So saw no reason to keep the old control arms no value in that.
BTW I had the Corvette transmission rebuilt. This really leads me to another topic I read about in a car magazine. The topic was survivor cars or the most original. That one later.
Thanks for reading.
We all love closure and especially when it ends well.
Mustang is back from the shop. Buying the control arms ahead time saved a few dollars. HINT: If you know you need a part, but not right away, but you have the funds (too many buts???) look for a sale. I’m continually sent emails with discounts from Mustang parts places. I purchased these on an email and got free shipping. What I didn’t have was the spring perches. Luckily I found them at a local place that specializes in muscle cars and in particular Mustangs. They ran about $80 for the pair.
While they had a part I splurged for a set of shocks…no labor because they had it apart already. (Hint: More savings!!)
So I drove over to pick it up and drive it around the corner to the tire place and got two new tires tossed on. I can’t believe the difference the new front end makes. Took it out for a drive. This car is nearly done.
Side note: I’m enjoying this Blogging thing. Although we are light on the comments..Mr. Sears is always helping out there, it’s good fun.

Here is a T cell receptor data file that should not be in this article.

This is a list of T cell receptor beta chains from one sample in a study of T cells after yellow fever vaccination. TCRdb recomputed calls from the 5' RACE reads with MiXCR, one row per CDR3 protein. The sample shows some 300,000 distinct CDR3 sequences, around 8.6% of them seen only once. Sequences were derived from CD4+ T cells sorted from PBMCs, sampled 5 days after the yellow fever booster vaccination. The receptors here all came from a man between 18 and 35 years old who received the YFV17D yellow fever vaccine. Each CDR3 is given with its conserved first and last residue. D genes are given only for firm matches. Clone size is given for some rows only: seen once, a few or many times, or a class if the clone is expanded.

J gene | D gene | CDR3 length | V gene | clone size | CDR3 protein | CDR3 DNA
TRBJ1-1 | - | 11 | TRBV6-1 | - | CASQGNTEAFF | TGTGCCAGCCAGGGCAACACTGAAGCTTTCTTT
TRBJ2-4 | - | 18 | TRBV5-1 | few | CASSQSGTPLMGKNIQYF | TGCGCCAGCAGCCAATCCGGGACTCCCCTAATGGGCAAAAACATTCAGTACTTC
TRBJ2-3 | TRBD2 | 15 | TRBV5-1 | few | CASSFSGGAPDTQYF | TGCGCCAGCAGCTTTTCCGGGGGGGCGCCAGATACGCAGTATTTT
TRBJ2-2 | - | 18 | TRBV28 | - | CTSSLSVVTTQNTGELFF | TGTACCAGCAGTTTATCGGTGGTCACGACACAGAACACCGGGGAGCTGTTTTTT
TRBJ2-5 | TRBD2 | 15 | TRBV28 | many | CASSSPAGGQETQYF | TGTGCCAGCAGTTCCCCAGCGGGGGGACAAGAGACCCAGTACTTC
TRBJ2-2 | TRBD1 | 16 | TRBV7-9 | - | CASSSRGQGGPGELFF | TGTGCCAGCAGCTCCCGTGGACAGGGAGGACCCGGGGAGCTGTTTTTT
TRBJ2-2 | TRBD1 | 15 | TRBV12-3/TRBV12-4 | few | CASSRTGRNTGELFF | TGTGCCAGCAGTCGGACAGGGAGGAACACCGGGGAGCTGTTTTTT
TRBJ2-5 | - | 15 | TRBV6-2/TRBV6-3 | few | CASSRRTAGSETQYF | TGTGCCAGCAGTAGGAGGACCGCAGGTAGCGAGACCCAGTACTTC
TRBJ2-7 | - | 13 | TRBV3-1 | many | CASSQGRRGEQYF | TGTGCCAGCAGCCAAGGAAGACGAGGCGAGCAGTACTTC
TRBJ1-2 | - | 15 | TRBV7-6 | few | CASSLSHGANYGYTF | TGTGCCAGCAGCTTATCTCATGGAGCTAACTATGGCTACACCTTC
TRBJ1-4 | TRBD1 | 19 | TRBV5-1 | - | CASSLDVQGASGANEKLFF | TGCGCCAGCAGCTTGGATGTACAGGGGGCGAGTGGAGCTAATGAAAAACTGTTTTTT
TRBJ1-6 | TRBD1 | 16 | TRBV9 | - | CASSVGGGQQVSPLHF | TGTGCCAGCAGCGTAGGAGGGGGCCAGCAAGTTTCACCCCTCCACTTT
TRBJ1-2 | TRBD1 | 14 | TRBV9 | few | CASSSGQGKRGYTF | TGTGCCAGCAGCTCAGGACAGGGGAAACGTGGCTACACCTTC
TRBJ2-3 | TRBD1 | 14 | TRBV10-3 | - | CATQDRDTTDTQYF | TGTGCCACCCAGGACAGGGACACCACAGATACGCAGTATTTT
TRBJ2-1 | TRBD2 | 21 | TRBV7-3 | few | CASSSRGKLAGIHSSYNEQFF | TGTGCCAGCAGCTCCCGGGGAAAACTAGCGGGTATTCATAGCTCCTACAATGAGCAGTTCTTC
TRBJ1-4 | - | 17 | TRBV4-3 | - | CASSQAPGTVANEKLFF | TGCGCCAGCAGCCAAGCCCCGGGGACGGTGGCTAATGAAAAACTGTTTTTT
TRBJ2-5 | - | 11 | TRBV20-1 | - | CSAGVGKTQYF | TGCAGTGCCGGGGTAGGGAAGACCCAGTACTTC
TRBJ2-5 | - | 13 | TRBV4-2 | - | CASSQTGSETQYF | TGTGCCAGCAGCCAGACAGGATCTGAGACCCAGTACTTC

Got to give a shout out to a loyal reader…HEY PDAWG!!! Get me that pic of your garage!!!!
There has never been a clear understanding between these two ways keeping a car alive. Perhaps is not so much an understanding issue as to a delineation of the fine line between the two.
I do agree that there is a difference. Clearly if one were to take a 1970 Camaro and put 1989 front end on it, or a Ford 8 bolt rear end and 351 Cleveland that’s a restro-mod. A couple of car shows ago I saw a 1967 Ford Mustang with a Corvette engine (LS1) shoved under the hood. Oh..hey..I have pics…here’s one and there on at the bottom of this post.
I spoke to the owner and asked him “why” to which he responded “Because I could.”
Sometimes it’s pretty easy to know when to call it a restoration or a restromod. But what about finer changes, cosmetic, or safety changes.
I mentioned, in a previous posting, that a judge called my Mustang a restromod. Which I was take back a bit by. I started thinking about after I posted that and I’m going to have to agree with him and here is why.
I believe the swapping of the 250 for a 302 wasn’t the problem (unless your definition includes a requirement for a matching year block …I’m sure mine isn’t from 1970 at least not the short block) or the dual exhaust. The Center Line wheels…. maybe. Now the rear spoiler and the Mach I mirrors might be where I crossed the line. You couldn’t have purchased a coupe with those items, as far as I can tell with the research I’ve done. But aren’t we now just talking about accessories, like dice hanging from the mirror or a locking gas cap?
Now what if there was just a brake change (drum to disk) for upgrade for safety, or seat belts added or something as simple as steel belted tires.
Where would you draw the line? Drop me a comment and let me know.
Thanks for reading.
Hey….send me a pic of you nice clean garage…I’ll post them up here….under the post…Cleanest Garage of the Week. OH…don’t have a clean garage (me either)…send me your cluttered up, messy garage photo and I post it up here..under the post…..Disaster Garage of the Week?